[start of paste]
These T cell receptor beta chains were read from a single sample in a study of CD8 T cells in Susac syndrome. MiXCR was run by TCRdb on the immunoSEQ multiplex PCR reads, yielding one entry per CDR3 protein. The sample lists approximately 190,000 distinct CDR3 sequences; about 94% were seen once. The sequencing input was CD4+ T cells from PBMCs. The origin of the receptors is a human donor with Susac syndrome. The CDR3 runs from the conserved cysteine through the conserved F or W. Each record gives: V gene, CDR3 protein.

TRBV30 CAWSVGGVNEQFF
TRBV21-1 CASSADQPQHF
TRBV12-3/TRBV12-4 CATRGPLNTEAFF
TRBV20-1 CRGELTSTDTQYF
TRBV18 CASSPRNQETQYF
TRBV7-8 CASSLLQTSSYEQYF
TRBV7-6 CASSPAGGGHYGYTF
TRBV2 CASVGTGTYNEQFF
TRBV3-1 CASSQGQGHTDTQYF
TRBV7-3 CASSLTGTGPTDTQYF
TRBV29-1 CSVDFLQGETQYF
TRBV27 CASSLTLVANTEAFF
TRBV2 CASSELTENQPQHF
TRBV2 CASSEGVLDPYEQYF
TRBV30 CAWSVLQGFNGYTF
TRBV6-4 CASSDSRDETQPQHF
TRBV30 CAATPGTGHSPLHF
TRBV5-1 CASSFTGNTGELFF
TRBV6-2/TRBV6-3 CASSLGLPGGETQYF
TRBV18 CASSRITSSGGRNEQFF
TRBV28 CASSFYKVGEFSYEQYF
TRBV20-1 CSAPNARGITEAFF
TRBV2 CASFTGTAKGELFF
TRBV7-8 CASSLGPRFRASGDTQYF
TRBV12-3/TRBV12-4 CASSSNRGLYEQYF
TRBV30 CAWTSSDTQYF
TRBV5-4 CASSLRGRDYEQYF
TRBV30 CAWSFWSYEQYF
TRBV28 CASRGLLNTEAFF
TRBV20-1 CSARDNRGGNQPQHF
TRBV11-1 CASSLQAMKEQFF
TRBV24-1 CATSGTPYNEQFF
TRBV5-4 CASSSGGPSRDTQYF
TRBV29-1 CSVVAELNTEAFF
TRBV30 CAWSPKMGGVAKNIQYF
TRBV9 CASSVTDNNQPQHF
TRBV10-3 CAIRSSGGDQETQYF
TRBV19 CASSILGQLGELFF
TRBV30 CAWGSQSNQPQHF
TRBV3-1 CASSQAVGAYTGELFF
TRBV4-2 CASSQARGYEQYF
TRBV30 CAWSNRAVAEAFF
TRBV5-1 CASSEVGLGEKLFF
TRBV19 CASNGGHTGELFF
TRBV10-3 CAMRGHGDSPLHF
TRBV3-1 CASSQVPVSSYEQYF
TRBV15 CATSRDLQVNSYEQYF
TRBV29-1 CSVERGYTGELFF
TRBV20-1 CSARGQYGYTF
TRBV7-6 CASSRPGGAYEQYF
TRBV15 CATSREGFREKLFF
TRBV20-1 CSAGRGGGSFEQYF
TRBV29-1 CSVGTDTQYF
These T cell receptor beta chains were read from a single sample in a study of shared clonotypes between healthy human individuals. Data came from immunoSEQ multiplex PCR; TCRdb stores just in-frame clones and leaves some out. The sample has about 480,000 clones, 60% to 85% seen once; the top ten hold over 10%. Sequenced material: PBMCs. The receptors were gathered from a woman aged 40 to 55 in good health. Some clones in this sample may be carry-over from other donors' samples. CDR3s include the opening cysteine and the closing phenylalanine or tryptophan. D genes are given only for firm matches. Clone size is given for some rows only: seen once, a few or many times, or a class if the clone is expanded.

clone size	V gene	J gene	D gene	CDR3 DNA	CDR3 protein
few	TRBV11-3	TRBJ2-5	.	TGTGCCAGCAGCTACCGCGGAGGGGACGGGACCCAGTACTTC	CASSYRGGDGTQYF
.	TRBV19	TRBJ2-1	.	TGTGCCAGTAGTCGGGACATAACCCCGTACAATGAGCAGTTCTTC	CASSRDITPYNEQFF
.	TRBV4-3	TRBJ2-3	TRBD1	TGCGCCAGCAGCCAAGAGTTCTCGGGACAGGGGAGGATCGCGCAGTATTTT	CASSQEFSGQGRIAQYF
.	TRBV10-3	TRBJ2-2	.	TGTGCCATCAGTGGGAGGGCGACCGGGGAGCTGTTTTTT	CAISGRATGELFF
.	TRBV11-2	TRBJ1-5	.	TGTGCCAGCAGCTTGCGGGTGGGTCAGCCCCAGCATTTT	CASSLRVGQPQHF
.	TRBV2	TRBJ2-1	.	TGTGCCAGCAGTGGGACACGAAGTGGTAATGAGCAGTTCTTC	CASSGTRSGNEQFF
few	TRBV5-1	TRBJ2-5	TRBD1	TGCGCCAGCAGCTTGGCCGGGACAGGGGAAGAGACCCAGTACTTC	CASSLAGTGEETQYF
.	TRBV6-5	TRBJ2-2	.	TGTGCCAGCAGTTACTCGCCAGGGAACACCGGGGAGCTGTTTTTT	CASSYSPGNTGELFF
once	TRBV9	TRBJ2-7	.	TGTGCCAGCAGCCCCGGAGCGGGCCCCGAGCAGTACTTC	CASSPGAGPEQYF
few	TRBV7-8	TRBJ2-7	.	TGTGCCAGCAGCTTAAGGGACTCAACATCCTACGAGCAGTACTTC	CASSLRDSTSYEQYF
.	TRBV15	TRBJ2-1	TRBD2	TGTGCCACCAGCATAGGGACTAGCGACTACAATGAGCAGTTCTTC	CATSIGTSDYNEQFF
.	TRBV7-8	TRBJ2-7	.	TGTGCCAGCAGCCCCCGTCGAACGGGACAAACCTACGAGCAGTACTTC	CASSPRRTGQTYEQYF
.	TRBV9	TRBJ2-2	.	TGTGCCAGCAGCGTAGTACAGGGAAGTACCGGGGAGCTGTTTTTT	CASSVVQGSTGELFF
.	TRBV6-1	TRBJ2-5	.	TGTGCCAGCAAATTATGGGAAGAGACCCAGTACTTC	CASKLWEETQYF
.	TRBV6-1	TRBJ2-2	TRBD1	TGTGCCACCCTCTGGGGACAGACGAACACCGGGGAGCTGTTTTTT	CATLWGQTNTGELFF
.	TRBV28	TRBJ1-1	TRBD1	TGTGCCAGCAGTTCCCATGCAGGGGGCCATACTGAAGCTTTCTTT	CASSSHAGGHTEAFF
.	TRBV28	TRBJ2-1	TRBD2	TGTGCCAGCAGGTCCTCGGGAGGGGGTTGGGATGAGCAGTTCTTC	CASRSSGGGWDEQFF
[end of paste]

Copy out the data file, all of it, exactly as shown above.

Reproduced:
These T cell receptor beta chains were read from a single sample in a study of CD8 T cells in Susac syndrome. MiXCR was run by TCRdb on the immunoSEQ multiplex PCR reads, yielding one entry per CDR3 protein. The sample lists approximately 190,000 distinct CDR3 sequences; about 94% were seen once. The sequencing input was CD4+ T cells from PBMCs. The origin of the receptors is a human donor with Susac syndrome. The CDR3 runs from the conserved cysteine through the conserved F or W. Each record gives: V gene, CDR3 protein.

TRBV30 CAWSVGGVNEQFF
TRBV21-1 CASSADQPQHF
TRBV12-3/TRBV12-4 CATRGPLNTEAFF
TRBV20-1 CRGELTSTDTQYF
TRBV18 CASSPRNQETQYF
TRBV7-8 CASSLLQTSSYEQYF
TRBV7-6 CASSPAGGGHYGYTF
TRBV2 CASVGTGTYNEQFF
TRBV3-1 CASSQGQGHTDTQYF
TRBV7-3 CASSLTGTGPTDTQYF
TRBV29-1 CSVDFLQGETQYF
TRBV27 CASSLTLVANTEAFF
TRBV2 CASSELTENQPQHF
TRBV2 CASSEGVLDPYEQYF
TRBV30 CAWSVLQGFNGYTF
TRBV6-4 CASSDSRDETQPQHF
TRBV30 CAATPGTGHSPLHF
TRBV5-1 CASSFTGNTGELFF
TRBV6-2/TRBV6-3 CASSLGLPGGETQYF
TRBV18 CASSRITSSGGRNEQFF
TRBV28 CASSFYKVGEFSYEQYF
TRBV20-1 CSAPNARGITEAFF
TRBV2 CASFTGTAKGELFF
TRBV7-8 CASSLGPRFRASGDTQYF
TRBV12-3/TRBV12-4 CASSSNRGLYEQYF
TRBV30 CAWTSSDTQYF
TRBV5-4 CASSLRGRDYEQYF
TRBV30 CAWSFWSYEQYF
TRBV28 CASRGLLNTEAFF
TRBV20-1 CSARDNRGGNQPQHF
TRBV11-1 CASSLQAMKEQFF
TRBV24-1 CATSGTPYNEQFF
TRBV5-4 CASSSGGPSRDTQYF
TRBV29-1 CSVVAELNTEAFF
TRBV30 CAWSPKMGGVAKNIQYF
TRBV9 CASSVTDNNQPQHF
TRBV10-3 CAIRSSGGDQETQYF
TRBV19 CASSILGQLGELFF
TRBV30 CAWGSQSNQPQHF
TRBV3-1 CASSQAVGAYTGELFF
TRBV4-2 CASSQARGYEQYF
TRBV30 CAWSNRAVAEAFF
TRBV5-1 CASSEVGLGEKLFF
TRBV19 CASNGGHTGELFF
TRBV10-3 CAMRGHGDSPLHF
TRBV3-1 CASSQVPVSSYEQYF
TRBV15 CATSRDLQVNSYEQYF
TRBV29-1 CSVERGYTGELFF
TRBV20-1 CSARGQYGYTF
TRBV7-6 CASSRPGGAYEQYF
TRBV15 CATSREGFREKLFF
TRBV20-1 CSAGRGGGSFEQYF
TRBV29-1 CSVGTDTQYF
These T cell receptor beta chains were read from a single sample in a study of shared clonotypes between healthy human individuals. Data came from immunoSEQ multiplex PCR; TCRdb stores just in-frame clones and leaves some out. The sample has about 480,000 clones, 60% to 85% seen once; the top ten hold over 10%. Sequenced material: PBMCs. The receptors were gathered from a woman aged 40 to 55 in good health. Some clones in this sample may be carry-over from other donors' samples. CDR3s include the opening cysteine and the closing phenylalanine or tryptophan. D genes are given only for firm matches. Clone size is given for some rows only: seen once, a few or many times, or a class if the clone is expanded.

clone size	V gene	J gene	D gene	CDR3 DNA	CDR3 protein
few	TRBV11-3	TRBJ2-5	.	TGTGCCAGCAGCTACCGCGGAGGGGACGGGACCCAGTACTTC	CASSYRGGDGTQYF
.	TRBV19	TRBJ2-1	.	TGTGCCAGTAGTCGGGACATAACCCCGTACAATGAGCAGTTCTTC	CASSRDITPYNEQFF
.	TRBV4-3	TRBJ2-3	TRBD1	TGCGCCAGCAGCCAAGAGTTCTCGGGACAGGGGAGGATCGCGCAGTATTTT	CASSQEFSGQGRIAQYF
.	TRBV10-3	TRBJ2-2	.	TGTGCCATCAGTGGGAGGGCGACCGGGGAGCTGTTTTTT	CAISGRATGELFF
.	TRBV11-2	TRBJ1-5	.	TGTGCCAGCAGCTTGCGGGTGGGTCAGCCCCAGCATTTT	CASSLRVGQPQHF
.	TRBV2	TRBJ2-1	.	TGTGCCAGCAGTGGGACACGAAGTGGTAATGAGCAGTTCTTC	CASSGTRSGNEQFF
few	TRBV5-1	TRBJ2-5	TRBD1	TGCGCCAGCAGCTTGGCCGGGACAGGGGAAGAGACCCAGTACTTC	CASSLAGTGEETQYF
.	TRBV6-5	TRBJ2-2	.	TGTGCCAGCAGTTACTCGCCAGGGAACACCGGGGAGCTGTTTTTT	CASSYSPGNTGELFF
once	TRBV9	TRBJ2-7	.	TGTGCCAGCAGCCCCGGAGCGGGCCCCGAGCAGTACTTC	CASSPGAGPEQYF
few	TRBV7-8	TRBJ2-7	.	TGTGCCAGCAGCTTAAGGGACTCAACATCCTACGAGCAGTACTTC	CASSLRDSTSYEQYF
.	TRBV15	TRBJ2-1	TRBD2	TGTGCCACCAGCATAGGGACTAGCGACTACAATGAGCAGTTCTTC	CATSIGTSDYNEQFF
.	TRBV7-8	TRBJ2-7	.	TGTGCCAGCAGCCCCCGTCGAACGGGACAAACCTACGAGCAGTACTTC	CASSPRRTGQTYEQYF
.	TRBV9	TRBJ2-2	.	TGTGCCAGCAGCGTAGTACAGGGAAGTACCGGGGAGCTGTTTTTT	CASSVVQGSTGELFF
.	TRBV6-1	TRBJ2-5	.	TGTGCCAGCAAATTATGGGAAGAGACCCAGTACTTC	CASKLWEETQYF
.	TRBV6-1	TRBJ2-2	TRBD1	TGTGCCACCCTCTGGGGACAGACGAACACCGGGGAGCTGTTTTTT	CATLWGQTNTGELFF
.	TRBV28	TRBJ1-1	TRBD1	TGTGCCAGCAGTTCCCATGCAGGGGGCCATACTGAAGCTTTCTTT	CASSSHAGGHTEAFF
.	TRBV28	TRBJ2-1	TRBD2	TGTGCCAGCAGGTCCTCGGGAGGGGGTTGGGATGAGCAGTTCTTC	CASRSSGGGWDEQFF